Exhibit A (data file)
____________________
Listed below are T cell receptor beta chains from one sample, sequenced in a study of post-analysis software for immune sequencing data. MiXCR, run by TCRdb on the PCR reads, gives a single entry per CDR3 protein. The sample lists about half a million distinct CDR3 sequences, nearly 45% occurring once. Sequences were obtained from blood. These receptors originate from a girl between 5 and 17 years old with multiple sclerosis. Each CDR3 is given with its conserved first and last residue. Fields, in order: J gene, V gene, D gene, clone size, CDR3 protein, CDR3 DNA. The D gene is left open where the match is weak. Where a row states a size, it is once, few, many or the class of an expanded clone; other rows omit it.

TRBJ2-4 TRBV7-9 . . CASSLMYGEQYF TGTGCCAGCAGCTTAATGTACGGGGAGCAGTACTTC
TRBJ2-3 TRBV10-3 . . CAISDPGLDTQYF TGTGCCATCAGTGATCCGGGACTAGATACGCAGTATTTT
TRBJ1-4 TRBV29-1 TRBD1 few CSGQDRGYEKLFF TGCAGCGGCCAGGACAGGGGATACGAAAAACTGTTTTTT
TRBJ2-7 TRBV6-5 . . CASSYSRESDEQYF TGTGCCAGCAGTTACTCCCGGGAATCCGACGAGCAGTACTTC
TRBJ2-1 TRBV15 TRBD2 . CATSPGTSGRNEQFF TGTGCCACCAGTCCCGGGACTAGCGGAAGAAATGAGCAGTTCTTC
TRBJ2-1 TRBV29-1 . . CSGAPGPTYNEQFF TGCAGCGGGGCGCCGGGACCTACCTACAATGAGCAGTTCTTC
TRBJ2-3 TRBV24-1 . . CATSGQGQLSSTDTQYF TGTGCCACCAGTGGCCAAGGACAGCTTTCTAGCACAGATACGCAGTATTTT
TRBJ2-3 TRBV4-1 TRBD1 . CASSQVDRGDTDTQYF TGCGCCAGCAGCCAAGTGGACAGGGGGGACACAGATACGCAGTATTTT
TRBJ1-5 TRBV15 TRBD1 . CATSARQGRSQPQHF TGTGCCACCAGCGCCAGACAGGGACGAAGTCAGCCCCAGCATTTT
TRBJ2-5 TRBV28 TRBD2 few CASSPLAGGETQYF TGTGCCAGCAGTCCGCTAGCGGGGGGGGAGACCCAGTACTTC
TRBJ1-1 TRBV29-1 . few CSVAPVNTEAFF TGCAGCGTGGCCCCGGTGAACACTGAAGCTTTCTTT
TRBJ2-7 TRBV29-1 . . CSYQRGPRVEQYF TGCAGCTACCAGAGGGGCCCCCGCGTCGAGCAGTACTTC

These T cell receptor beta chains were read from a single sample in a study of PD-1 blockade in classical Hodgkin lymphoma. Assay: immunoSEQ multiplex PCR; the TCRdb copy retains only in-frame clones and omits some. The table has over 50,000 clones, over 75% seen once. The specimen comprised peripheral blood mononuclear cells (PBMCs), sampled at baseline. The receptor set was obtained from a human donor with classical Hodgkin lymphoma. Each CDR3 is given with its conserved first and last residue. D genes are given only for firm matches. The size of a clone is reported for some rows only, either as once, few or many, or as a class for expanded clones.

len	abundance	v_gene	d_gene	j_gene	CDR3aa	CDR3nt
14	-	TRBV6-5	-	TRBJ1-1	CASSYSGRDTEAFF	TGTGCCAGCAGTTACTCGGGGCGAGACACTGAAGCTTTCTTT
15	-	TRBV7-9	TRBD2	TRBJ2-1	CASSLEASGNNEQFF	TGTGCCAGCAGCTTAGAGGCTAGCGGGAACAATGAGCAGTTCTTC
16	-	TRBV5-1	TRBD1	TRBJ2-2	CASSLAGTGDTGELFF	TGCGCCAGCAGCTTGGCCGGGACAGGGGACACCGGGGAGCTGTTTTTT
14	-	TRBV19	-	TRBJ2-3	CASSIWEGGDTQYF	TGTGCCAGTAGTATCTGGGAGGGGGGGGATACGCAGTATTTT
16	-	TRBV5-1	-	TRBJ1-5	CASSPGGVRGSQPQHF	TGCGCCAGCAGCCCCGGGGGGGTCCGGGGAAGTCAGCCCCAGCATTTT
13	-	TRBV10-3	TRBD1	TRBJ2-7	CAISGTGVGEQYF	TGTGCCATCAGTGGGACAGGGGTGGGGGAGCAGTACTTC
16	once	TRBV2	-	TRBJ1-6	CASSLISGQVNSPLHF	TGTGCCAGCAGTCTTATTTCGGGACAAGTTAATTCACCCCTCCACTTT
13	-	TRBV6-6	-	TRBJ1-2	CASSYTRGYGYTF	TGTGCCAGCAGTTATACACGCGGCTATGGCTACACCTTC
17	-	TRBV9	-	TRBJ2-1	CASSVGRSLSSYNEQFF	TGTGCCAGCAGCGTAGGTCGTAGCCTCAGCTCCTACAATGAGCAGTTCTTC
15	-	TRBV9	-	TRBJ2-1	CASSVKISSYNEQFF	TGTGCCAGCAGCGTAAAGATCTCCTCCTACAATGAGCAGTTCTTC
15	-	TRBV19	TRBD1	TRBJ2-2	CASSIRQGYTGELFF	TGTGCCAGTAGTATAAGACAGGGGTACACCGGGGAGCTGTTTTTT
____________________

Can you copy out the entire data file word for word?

Listed below are T cell receptor beta chains from one sample, sequenced in a study of post-analysis software for immune sequencing data. MiXCR, run by TCRdb on the PCR reads, gives a single entry per CDR3 protein. The sample lists about half a million distinct CDR3 sequences, nearly 45% occurring once. Sequences were obtained from blood. These receptors originate from a girl between 5 and 17 years old with multiple sclerosis. Each CDR3 is given with its conserved first and last residue. Fields, in order: J gene, V gene, D gene, clone size, CDR3 protein, CDR3 DNA. The D gene is left open where the match is weak. Where a row states a size, it is once, few, many or the class of an expanded clone; other rows omit it.

TRBJ2-4 TRBV7-9 . . CASSLMYGEQYF TGTGCCAGCAGCTTAATGTACGGGGAGCAGTACTTC
TRBJ2-3 TRBV10-3 . . CAISDPGLDTQYF TGTGCCATCAGTGATCCGGGACTAGATACGCAGTATTTT
TRBJ1-4 TRBV29-1 TRBD1 few CSGQDRGYEKLFF TGCAGCGGCCAGGACAGGGGATACGAAAAACTGTTTTTT
TRBJ2-7 TRBV6-5 . . CASSYSRESDEQYF TGTGCCAGCAGTTACTCCCGGGAATCCGACGAGCAGTACTTC
TRBJ2-1 TRBV15 TRBD2 . CATSPGTSGRNEQFF TGTGCCACCAGTCCCGGGACTAGCGGAAGAAATGAGCAGTTCTTC
TRBJ2-1 TRBV29-1 . . CSGAPGPTYNEQFF TGCAGCGGGGCGCCGGGACCTACCTACAATGAGCAGTTCTTC
TRBJ2-3 TRBV24-1 . . CATSGQGQLSSTDTQYF TGTGCCACCAGTGGCCAAGGACAGCTTTCTAGCACAGATACGCAGTATTTT
TRBJ2-3 TRBV4-1 TRBD1 . CASSQVDRGDTDTQYF TGCGCCAGCAGCCAAGTGGACAGGGGGGACACAGATACGCAGTATTTT
TRBJ1-5 TRBV15 TRBD1 . CATSARQGRSQPQHF TGTGCCACCAGCGCCAGACAGGGACGAAGTCAGCCCCAGCATTTT
TRBJ2-5 TRBV28 TRBD2 few CASSPLAGGETQYF TGTGCCAGCAGTCCGCTAGCGGGGGGGGAGACCCAGTACTTC
TRBJ1-1 TRBV29-1 . few CSVAPVNTEAFF TGCAGCGTGGCCCCGGTGAACACTGAAGCTTTCTTT
TRBJ2-7 TRBV29-1 . . CSYQRGPRVEQYF TGCAGCTACCAGAGGGGCCCCCGCGTCGAGCAGTACTTC

These T cell receptor beta chains were read from a single sample in a study of PD-1 blockade in classical Hodgkin lymphoma. Assay: immunoSEQ multiplex PCR; the TCRdb copy retains only in-frame clones and omits some. The table has over 50,000 clones, over 75% seen once. The specimen comprised peripheral blood mononuclear cells (PBMCs), sampled at baseline. The receptor set was obtained from a human donor with classical Hodgkin lymphoma. Each CDR3 is given with its conserved first and last residue. D genes are given only for firm matches. The size of a clone is reported for some rows only, either as once, few or many, or as a class for expanded clones.

len	abundance	v_gene	d_gene	j_gene	CDR3aa	CDR3nt
14	-	TRBV6-5	-	TRBJ1-1	CASSYSGRDTEAFF	TGTGCCAGCAGTTACTCGGGGCGAGACACTGAAGCTTTCTTT
15	-	TRBV7-9	TRBD2	TRBJ2-1	CASSLEASGNNEQFF	TGTGCCAGCAGCTTAGAGGCTAGCGGGAACAATGAGCAGTTCTTC
16	-	TRBV5-1	TRBD1	TRBJ2-2	CASSLAGTGDTGELFF	TGCGCCAGCAGCTTGGCCGGGACAGGGGACACCGGGGAGCTGTTTTTT
14	-	TRBV19	-	TRBJ2-3	CASSIWEGGDTQYF	TGTGCCAGTAGTATCTGGGAGGGGGGGGATACGCAGTATTTT
16	-	TRBV5-1	-	TRBJ1-5	CASSPGGVRGSQPQHF	TGCGCCAGCAGCCCCGGGGGGGTCCGGGGAAGTCAGCCCCAGCATTTT
13	-	TRBV10-3	TRBD1	TRBJ2-7	CAISGTGVGEQYF	TGTGCCATCAGTGGGACAGGGGTGGGGGAGCAGTACTTC
16	once	TRBV2	-	TRBJ1-6	CASSLISGQVNSPLHF	TGTGCCAGCAGTCTTATTTCGGGACAAGTTAATTCACCCCTCCACTTT
13	-	TRBV6-6	-	TRBJ1-2	CASSYTRGYGYTF	TGTGCCAGCAGTTATACACGCGGCTATGGCTACACCTTC
17	-	TRBV9	-	TRBJ2-1	CASSVGRSLSSYNEQFF	TGTGCCAGCAGCGTAGGTCGTAGCCTCAGCTCCTACAATGAGCAGTTCTTC
15	-	TRBV9	-	TRBJ2-1	CASSVKISSYNEQFF	TGTGCCAGCAGCGTAAAGATCTCCTCCTACAATGAGCAGTTCTTC
15	-	TRBV19	TRBD1	TRBJ2-2	CASSIRQGYTGELFF	TGTGCCAGTAGTATAAGACAGGGGTACACCGGGGAGCTGTTTTTT